1. Statement issued by the World Trade Organization (WTO):The WTO had released a statement on COVID-19 and the multilateral trading system to secure and ensure the continued flow of medical supplies and other essential goods and services including maintaining the agricultural supply chain and securing food security of its Members, among others, during the pandemic. It would appear that South Africa was not a signatory to this statement despite many of its leading trading partners doing so. If so, the Committee enquired what the rationale was for South Africa not being a signatory to this statement as its aims were to ensure sustainability and stability within the trading system during the pandemic.The DTIC informed the Committee that the Joint Statement referred to in the question was signed by only 21 of 165 Members of the WTO. In referring to measures that have already been put in place on exports of medical supplies and other essential goods and services, the Statement makes a pledge to lift them as soon as possible. It also contains a commitment “Not to impose agriculture export restrictions and refrain from implementing unjustified trade barriers on agriculture and agri-food products and key agricultural production inputs.” It is noteworthy that 141 countries have implemented trade measures overall. According to the DTIC, 12 of the sponsors of the Statement implemented export restrictions on medical products; with two implementing export restrictions on agricultural products. It should also be noted that trade, in general, had been interrupted in many countries not by trade measures per se but by lockdowns, disruption to logistics and transport, and by border closures all of which were the result of measures to address the COVID-19 pandemic. The DTIC informed the Committee that South Africa, along with most other Members, did not sponsor the Joint Statement as it was an undertaking inconsistent with existing WTO rules. Article XI of the General Agreement on Tariffs and Trade on ‘Export Restrictions’ provides for the application of export prohibitions to prevent or relieve critical shortages of foodstuffs or other essentialproducts. It should be recalled that the current proposal contained in the Joint Statement was the latest of ongoing efforts by many of the same WTO Members to completely prohibit export restrictions even for developmental objectives. The DTIC was of the view that many of the same Members continue to distort agricultural trade in more significant ways through the provision of massive domestic support that undermines prospects for agricultural development in many developing countries, including in Africa. According to the DTIC, it was important to leave the possibility of resorting to export restrictions opento promote food security or manage shortages of foodstuffs and other essential products.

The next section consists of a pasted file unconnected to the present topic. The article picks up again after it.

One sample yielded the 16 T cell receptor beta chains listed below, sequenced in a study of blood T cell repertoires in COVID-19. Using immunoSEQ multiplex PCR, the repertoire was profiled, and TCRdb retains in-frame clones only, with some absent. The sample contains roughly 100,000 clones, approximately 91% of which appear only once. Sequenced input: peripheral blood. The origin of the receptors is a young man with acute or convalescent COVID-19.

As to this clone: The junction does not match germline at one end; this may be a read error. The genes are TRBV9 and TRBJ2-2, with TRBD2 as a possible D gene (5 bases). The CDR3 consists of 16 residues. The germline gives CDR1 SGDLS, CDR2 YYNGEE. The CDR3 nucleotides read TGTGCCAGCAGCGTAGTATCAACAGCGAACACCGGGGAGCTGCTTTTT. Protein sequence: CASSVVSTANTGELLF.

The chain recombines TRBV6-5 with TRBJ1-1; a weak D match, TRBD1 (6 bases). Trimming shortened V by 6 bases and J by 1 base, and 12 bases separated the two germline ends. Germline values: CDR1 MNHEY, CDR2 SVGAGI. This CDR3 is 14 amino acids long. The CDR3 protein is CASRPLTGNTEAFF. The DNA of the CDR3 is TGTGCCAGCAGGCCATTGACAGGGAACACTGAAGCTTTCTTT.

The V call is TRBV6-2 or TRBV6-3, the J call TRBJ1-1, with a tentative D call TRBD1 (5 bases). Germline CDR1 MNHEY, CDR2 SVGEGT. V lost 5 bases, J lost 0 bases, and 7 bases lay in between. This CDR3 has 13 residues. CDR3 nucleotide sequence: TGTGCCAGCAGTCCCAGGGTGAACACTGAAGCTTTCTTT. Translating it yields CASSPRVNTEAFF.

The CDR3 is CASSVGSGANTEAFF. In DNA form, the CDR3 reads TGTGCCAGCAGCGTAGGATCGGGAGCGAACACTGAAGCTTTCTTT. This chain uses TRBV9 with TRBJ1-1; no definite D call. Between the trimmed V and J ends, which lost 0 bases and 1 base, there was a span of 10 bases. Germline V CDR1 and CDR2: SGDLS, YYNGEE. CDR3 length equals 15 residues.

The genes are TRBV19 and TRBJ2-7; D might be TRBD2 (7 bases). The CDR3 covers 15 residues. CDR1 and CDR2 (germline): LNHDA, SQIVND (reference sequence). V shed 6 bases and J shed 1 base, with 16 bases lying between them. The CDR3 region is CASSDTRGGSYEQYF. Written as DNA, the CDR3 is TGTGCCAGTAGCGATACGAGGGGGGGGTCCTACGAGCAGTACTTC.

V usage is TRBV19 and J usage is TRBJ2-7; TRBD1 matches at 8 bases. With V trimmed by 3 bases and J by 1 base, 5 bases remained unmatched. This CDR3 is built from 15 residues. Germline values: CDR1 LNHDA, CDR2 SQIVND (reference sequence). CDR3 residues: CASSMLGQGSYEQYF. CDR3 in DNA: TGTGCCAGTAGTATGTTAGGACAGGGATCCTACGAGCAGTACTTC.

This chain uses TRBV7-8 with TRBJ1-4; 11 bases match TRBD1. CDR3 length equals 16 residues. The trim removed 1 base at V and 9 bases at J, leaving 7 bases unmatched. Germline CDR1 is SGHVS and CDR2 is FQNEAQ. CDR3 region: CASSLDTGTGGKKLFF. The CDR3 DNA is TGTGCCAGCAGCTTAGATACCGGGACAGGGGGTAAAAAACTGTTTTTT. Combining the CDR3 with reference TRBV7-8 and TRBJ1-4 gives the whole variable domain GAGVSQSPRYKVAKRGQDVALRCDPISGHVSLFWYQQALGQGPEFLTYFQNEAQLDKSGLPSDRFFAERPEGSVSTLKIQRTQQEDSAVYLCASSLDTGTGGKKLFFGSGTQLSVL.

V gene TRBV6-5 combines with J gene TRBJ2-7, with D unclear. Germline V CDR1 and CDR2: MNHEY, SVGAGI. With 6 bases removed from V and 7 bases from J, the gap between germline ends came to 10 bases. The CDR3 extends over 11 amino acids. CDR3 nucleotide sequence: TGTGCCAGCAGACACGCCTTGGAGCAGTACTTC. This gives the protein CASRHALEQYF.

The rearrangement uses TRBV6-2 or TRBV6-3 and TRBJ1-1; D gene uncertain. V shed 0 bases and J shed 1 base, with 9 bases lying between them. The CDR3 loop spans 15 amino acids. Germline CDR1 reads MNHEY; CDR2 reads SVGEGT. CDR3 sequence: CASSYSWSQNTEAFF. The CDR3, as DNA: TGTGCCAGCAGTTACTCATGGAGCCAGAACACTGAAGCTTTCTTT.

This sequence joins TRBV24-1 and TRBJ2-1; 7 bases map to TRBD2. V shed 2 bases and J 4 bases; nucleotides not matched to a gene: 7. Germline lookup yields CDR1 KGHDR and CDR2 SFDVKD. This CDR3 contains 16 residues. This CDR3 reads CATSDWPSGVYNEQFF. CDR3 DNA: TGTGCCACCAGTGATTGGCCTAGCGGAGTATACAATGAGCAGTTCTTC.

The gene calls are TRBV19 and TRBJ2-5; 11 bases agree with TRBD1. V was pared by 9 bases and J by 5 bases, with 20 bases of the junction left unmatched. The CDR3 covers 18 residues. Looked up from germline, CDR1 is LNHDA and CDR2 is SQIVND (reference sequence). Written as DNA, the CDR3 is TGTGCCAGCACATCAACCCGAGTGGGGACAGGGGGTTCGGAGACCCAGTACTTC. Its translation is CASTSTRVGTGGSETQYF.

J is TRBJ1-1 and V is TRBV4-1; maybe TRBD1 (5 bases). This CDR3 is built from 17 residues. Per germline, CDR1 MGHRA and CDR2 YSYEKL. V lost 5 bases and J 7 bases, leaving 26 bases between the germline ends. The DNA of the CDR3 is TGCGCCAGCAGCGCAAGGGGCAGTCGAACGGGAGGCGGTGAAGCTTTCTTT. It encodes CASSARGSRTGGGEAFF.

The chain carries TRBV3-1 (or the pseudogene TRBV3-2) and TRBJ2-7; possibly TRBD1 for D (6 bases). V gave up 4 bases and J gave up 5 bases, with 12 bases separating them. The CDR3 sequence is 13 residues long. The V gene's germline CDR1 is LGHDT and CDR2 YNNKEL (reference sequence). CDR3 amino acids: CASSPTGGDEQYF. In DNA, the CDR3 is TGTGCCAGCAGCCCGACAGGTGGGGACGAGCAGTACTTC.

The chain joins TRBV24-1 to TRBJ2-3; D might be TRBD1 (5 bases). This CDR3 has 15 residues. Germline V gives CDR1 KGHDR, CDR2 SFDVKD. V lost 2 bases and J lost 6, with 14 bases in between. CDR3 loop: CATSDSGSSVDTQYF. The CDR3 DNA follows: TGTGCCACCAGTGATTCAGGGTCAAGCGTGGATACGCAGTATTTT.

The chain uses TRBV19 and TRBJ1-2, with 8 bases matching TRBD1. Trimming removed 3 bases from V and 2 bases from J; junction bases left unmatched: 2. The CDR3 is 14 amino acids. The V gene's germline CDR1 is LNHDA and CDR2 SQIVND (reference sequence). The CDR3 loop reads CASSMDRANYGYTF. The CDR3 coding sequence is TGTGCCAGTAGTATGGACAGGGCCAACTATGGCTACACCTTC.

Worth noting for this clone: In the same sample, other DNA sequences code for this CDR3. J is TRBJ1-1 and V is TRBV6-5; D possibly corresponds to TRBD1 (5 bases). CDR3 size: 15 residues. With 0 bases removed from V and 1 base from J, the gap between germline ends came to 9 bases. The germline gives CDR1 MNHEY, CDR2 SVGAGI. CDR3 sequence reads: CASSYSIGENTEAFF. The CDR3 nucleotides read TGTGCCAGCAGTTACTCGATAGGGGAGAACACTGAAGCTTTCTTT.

1. Discontinuation of 12i tax allowance:A concern for the Committee was that in its presentation, the DTIC projected that the number of enterprises/projects to be approved for financial support across all incentives would only be 600 for the 2020/21 financial year. This reduction, according to the DTIC, was due to the discontinuation of the 12i tax allowance and the economic impact of the COVID-19 pandemic. The Committee enquired, notwithstanding the economic impact of COVID-19, what informed the decision to discontinue the 12i tax allowance designed to support greenfield investments and whether alternative financial support measures would be considered. The DTIC informed the Committee that the 12i tax allowance programme was legislated under Section 12i of the Income Tax Act, 1962 (Act No. 58 of 1962), which incorporated the termination date of the 12i tax allowance programme. This was based on a budget allocation which was aligned to the termination date. However, an amendment of the termination date would not be allowed unless supported by an allocated budget in order to allow for the receipt and the processing of applications. According to the DTIC, alternative support measures may be considered via a Generic Manufacturing Support Programme should an additional budget be allocated.


  1. Decline in allocation of incentive funding for public corporations and private enterprises:The DTIC incentive allocation to public corporations and private enterprises would decline by more than R1,2 billionfrom the 2020/21 financial year to the 2021/22 financial year. The Committee enquired what informed the continued decline in providing incentive funding for public corporations and private enterprises. The DTIC informed the Committee that the reduction of incentive allocations was due to budget constraints as indicated by National Treasury that led to the discontinuation of the economic competitiveness support package.